Final Project Guidelines

Question Description


For your final project, you will develop topic out of one class module. You may choose to dive deeper into a topic by doing additional research, or you may choose to analyze one or more films.

  • Begin by deciding which module you found most interesting; 
  • Review the slides for that module;
  • Decide whether you would like to do more research related to the topic or analyze a film;
  • Decide whether you would like to do a written or a filmed essay;
  • Think about what questions the module raises and how you’d go about answering those questions;
  • Email me the following by March 3:
    • Which module you want to expand on
    • Whether you want to do a research or analytical project
    • Whether you want to do a written or a video essay
    • What questions you have come up with and ways you might answer the questions. (I’ll give you feedback!)

As a reminder, the class modules have covered the following:

  1. Sound and Image: An analytical paper might discuss Chion’s concept of “added value” in relationship to a film or films. How do filmmakers rely on the way our minds fuse images and sounds? What is the effect of “anempathetic” sound? Does anempathetic sound work differently if the source of the sound is mechanical (as in the Strangers on a Train clip) or human (as when Alex sings “Singin’ in the Rain” in A Clockwork Orange)? How does sound shape our perception of time in one or more films. (For example, in Fallen Angels (Links to an external site.), Wong Kar-Wai cross cuts between two separate lines of action that take place at different times in the same space. How does the sound shape our perception in this sequence?) A research paper might discuss other writings by Chion and how they have been or could be applied to film.
  2. The Sounds of Race and Gender: An analytical paper might analyze one or more films featuring crooners to think about mascuinity and the crooner. Is the crooner’s masculinity coded as a problem in the film? (Does the film suggest that he is insufficiently masculine because he sings love songs to women in a high voice?) If so, how is this problem resolved (Does he learn to be more manly? Does he lose out to a more masculine character?) If his masculinity is not coded as a problem, why not? Does this suggest that McCracken is wrong that crooners challenge American ideals of masculinity? Or, like Bing Crosby, has he made crooning more masculine? Or, if you’d rather talk about race and sound, you might analyze the use of sound in Hallelujah! research paper might look at the advertising and reviews for Hallelujah! to discuss how the film was marketed to white audiences. You might also look at the Black press (Links to an external site.) to see what Black writers had to say about the film. Or you might do a research project on one or more of the crooners McCracken discusses.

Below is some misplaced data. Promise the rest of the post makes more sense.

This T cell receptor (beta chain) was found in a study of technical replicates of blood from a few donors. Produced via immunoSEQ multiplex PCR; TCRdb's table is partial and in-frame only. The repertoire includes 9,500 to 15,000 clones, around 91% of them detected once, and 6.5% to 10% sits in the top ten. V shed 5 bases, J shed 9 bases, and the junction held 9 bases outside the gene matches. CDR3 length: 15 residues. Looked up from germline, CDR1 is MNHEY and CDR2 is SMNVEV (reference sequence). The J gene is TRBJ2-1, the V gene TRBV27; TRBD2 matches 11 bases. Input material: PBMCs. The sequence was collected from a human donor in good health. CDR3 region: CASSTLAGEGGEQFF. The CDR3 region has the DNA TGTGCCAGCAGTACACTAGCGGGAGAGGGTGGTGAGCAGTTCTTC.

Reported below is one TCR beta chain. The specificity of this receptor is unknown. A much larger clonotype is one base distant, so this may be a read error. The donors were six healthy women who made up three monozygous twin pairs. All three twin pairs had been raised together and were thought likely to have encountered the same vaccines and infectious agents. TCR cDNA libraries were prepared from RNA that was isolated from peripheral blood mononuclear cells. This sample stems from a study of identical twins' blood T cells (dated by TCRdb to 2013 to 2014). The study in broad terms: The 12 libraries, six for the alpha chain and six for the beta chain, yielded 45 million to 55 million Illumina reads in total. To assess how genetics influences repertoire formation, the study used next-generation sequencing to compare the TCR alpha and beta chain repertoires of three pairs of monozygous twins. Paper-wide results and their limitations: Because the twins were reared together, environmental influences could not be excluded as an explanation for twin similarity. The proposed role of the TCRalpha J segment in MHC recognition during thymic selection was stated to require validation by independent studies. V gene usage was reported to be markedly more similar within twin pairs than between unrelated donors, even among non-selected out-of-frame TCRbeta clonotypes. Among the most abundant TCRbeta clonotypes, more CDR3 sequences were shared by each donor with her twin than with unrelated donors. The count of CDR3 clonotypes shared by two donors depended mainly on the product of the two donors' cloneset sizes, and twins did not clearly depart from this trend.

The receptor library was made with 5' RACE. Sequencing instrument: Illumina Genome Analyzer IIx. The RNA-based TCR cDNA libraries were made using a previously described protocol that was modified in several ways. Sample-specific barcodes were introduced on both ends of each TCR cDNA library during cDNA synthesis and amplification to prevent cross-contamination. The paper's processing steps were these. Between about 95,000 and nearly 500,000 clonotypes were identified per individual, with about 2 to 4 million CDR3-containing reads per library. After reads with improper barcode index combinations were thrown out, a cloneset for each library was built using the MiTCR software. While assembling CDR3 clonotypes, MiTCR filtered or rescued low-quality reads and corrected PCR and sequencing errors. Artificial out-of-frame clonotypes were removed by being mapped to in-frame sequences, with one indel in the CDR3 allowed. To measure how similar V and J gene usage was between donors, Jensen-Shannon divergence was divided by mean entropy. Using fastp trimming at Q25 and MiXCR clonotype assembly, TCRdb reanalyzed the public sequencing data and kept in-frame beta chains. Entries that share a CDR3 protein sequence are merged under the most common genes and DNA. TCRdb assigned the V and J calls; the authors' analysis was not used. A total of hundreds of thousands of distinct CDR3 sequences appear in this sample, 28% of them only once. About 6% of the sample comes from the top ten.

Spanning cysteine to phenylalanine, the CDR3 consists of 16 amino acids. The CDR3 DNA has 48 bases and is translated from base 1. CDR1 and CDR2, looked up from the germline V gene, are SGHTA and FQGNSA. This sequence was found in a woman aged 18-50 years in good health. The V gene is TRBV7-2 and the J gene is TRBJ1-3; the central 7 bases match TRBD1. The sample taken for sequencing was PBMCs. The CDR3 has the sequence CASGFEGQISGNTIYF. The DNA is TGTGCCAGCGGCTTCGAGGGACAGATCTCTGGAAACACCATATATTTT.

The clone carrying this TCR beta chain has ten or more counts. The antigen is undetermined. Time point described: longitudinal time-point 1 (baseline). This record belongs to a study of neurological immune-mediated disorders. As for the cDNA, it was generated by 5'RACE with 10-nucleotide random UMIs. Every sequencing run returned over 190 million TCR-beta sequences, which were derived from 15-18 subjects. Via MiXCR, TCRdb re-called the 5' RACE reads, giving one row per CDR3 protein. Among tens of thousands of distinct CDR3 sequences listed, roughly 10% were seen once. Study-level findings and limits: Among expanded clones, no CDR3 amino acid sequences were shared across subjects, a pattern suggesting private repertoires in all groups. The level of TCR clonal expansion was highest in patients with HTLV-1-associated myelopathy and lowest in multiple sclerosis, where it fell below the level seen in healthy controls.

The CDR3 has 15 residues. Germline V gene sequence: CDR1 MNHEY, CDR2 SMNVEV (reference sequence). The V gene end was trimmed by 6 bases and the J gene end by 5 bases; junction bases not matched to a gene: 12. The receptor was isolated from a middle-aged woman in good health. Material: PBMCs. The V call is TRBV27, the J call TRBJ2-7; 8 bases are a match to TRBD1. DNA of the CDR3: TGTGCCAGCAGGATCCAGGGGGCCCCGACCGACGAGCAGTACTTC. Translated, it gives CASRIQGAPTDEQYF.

3. Film Music: An analytical paper might discuss the use of music in King Kong or another film of the early 1930s. (For example, Blonde Venus or some of the early horror films, like Dracula and Frankenstein). A research paper might look into how people thought about film music in the early 1930s.
  4. Establishing Sound: An analytical paper might analyze the use of sound in an early film from the 1930s. Does it take a shot-by-shot approach to sound or a scene-by-scene approach? Both? How does the sound contribute to the film’s meaning? A research paper might look into how people thought about the sound track in the early 1930s.
  5. Magnetic Sound: An analytical paper might analyze the use of sound in a widescreen film from the 1950s (How to Marry a Millionaire, Laurence of Arabia, The Robe, etc.). Did the film make use of stereo? Or did sound play second fiddle to the spectacular image? A research paper might look deeper into what people were saying about stereo in the 1950s and why it didn’t catch on.
  6. Dolby Sound: An analytical paper might analyze the use of Dolby stereo in a film from the 1970s, such as Star Wars: Episode IV or Close Encounters of the Third Kind. A research paper might look deeper into the career of Walter Murch,  examine how Dolby stereo was discussed in the popular and/or the trade press in the 1970s, or find out more about the relationship between the development of sound in the music industry and in film.
  7. Dolby Stereo in the 1990s: An analytical paper might analyze the use of 5.1 sound in a film from the 1990s, such as The Matrix. a research paper might consider how Dolby was introduced to television and/or video games.
  8. Digital Sound and Atmos: An analytical paper might analyze the use of Atmos in a recent film. A research paper might consider how Atmos is being marketed in the contemporary film industry. Is Atmos associated with spectacle, in the way that magnetic sound was in the 1950s? Does it encourage experimentation, as Dolby stereo did in the 1970s?Final Project Guidelines: Written

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